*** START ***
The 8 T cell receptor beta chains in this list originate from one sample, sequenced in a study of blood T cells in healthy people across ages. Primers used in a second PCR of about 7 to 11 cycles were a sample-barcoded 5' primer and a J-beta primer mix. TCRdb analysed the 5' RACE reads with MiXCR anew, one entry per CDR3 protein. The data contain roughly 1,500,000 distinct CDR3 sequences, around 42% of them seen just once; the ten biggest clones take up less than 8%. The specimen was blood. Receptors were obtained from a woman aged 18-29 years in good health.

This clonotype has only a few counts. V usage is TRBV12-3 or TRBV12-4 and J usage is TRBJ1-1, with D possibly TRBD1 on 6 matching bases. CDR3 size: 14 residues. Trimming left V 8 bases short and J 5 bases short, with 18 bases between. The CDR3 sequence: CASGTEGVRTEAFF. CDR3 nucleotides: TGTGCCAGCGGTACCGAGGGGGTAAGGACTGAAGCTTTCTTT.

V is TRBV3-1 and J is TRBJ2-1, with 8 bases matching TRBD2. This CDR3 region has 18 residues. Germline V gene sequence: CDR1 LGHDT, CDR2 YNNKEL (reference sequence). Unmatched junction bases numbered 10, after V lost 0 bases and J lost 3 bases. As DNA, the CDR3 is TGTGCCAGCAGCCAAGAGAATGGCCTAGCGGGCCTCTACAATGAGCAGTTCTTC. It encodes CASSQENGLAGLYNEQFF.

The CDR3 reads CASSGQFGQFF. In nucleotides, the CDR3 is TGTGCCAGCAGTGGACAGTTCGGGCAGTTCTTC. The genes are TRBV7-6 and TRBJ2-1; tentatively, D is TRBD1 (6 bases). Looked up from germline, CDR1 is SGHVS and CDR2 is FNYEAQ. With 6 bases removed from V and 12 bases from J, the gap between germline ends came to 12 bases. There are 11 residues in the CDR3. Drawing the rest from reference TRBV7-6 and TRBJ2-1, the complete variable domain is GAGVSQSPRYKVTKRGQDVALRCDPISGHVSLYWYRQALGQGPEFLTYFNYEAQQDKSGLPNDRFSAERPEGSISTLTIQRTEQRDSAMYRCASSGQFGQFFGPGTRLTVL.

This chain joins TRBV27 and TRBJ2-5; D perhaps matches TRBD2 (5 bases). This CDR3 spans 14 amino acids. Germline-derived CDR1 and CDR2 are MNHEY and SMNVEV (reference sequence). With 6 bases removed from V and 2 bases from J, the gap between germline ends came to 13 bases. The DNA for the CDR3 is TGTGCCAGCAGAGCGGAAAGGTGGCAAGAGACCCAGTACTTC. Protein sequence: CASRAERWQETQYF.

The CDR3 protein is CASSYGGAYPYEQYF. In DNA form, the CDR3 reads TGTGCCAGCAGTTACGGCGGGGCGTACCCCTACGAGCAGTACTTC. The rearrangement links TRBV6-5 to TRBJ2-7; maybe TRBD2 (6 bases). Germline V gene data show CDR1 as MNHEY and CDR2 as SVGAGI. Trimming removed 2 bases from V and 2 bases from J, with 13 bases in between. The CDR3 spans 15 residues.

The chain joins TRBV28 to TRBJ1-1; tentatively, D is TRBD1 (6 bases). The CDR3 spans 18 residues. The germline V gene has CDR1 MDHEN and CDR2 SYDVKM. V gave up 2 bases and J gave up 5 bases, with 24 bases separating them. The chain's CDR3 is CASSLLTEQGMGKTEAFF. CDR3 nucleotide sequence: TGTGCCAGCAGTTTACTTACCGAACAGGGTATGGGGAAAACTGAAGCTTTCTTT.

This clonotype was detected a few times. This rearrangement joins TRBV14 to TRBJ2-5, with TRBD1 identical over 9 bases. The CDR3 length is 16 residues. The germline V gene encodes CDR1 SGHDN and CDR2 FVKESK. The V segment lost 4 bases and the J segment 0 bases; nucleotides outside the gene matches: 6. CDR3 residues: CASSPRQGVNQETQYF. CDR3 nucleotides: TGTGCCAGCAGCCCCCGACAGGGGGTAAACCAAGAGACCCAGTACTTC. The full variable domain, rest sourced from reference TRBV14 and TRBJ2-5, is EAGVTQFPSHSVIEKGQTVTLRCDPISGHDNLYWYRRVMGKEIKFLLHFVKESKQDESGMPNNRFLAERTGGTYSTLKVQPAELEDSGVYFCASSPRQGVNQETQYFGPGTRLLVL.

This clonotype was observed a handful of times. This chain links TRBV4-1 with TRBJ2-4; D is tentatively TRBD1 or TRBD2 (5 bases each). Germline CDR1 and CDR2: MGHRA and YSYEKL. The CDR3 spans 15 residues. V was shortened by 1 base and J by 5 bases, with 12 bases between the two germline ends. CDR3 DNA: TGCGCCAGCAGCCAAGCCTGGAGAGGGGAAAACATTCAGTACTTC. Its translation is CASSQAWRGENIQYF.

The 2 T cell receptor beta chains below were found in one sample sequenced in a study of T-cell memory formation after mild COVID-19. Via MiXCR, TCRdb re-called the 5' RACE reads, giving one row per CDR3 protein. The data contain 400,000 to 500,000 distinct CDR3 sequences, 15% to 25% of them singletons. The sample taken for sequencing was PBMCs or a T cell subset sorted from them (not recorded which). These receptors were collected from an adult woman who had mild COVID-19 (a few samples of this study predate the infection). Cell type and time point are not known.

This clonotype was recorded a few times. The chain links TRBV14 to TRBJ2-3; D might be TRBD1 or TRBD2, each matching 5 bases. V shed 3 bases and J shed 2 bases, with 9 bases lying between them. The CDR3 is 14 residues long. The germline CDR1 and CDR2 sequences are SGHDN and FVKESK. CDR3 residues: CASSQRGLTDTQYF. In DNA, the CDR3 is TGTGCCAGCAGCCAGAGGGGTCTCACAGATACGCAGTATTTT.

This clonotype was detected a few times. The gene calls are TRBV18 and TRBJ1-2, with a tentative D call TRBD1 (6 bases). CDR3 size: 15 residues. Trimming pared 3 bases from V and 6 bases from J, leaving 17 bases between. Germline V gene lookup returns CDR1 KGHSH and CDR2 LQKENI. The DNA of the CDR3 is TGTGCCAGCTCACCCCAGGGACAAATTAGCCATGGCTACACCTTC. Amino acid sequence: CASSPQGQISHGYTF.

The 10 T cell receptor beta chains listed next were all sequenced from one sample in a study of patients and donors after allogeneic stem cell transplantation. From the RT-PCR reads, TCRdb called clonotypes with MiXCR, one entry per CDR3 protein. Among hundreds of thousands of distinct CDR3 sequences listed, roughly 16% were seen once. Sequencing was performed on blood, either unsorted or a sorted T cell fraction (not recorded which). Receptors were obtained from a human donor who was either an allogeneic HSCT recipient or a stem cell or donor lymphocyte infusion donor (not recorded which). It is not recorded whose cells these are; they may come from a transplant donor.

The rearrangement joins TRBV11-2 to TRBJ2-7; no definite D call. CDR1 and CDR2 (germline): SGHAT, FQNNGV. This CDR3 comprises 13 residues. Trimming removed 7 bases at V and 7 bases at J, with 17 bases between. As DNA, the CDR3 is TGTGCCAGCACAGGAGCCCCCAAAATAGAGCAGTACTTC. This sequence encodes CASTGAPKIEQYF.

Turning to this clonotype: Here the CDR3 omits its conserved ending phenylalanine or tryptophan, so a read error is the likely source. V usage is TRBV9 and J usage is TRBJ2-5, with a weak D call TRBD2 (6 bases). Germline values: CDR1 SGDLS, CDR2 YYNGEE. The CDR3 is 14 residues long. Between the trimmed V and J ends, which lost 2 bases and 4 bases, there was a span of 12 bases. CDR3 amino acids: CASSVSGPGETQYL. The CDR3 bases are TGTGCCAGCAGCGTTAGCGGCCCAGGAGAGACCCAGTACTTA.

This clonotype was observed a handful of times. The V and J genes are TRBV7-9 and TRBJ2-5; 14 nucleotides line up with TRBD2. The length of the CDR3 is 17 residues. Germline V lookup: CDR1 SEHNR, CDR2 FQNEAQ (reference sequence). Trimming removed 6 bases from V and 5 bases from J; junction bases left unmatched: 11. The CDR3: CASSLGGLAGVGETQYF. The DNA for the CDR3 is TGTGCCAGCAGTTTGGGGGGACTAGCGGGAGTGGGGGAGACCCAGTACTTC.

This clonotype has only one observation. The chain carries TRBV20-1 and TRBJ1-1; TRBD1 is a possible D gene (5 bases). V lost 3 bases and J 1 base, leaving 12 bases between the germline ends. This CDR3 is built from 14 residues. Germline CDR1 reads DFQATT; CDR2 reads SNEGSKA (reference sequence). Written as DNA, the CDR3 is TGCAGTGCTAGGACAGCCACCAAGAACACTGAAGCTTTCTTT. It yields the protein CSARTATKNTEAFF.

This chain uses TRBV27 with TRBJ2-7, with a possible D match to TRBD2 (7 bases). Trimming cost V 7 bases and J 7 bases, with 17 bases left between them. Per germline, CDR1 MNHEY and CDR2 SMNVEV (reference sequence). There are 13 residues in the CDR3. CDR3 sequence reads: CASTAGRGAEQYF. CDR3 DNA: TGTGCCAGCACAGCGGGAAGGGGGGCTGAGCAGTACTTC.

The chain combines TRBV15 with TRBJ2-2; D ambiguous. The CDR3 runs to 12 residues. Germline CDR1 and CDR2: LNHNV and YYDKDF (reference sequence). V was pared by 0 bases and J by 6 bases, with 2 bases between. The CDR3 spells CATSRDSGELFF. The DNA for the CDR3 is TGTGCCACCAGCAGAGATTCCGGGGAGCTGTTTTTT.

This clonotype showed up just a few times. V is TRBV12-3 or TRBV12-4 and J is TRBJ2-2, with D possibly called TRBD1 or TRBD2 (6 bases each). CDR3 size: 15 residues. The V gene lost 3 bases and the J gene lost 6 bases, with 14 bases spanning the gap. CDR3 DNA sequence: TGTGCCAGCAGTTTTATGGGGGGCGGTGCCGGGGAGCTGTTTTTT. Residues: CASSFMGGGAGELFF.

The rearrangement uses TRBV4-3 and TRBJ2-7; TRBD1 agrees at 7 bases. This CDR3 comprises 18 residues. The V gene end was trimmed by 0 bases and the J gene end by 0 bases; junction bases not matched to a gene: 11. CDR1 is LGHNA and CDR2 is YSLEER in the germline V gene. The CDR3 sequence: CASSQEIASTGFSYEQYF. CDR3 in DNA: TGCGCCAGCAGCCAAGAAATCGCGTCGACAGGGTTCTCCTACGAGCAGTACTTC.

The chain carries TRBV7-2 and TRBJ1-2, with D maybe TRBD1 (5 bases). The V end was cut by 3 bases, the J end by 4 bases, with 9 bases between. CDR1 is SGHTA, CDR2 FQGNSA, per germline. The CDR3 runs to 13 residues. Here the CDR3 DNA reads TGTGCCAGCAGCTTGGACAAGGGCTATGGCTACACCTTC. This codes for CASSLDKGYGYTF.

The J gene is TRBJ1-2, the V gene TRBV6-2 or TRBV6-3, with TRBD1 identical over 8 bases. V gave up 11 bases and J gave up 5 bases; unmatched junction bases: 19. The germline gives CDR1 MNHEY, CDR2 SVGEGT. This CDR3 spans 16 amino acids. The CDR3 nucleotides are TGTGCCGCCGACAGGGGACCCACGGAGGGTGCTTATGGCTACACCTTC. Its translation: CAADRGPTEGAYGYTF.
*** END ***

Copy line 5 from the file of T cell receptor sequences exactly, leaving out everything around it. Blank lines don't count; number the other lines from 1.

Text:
This chain joins TRBV27 and TRBJ2-5; D perhaps matches TRBD2 (5 bases). This CDR3 spans 14 amino acids. Germline-derived CDR1 and CDR2 are MNHEY and SMNVEV (reference sequence). With 6 bases removed from V and 2 bases from J, the gap between germline ends came to 13 bases. The DNA for the CDR3 is TGTGCCAGCAGAGCGGAAAGGTGGCAAGAGACCCAGTACTTC. Protein sequence: CASRAERWQETQYF.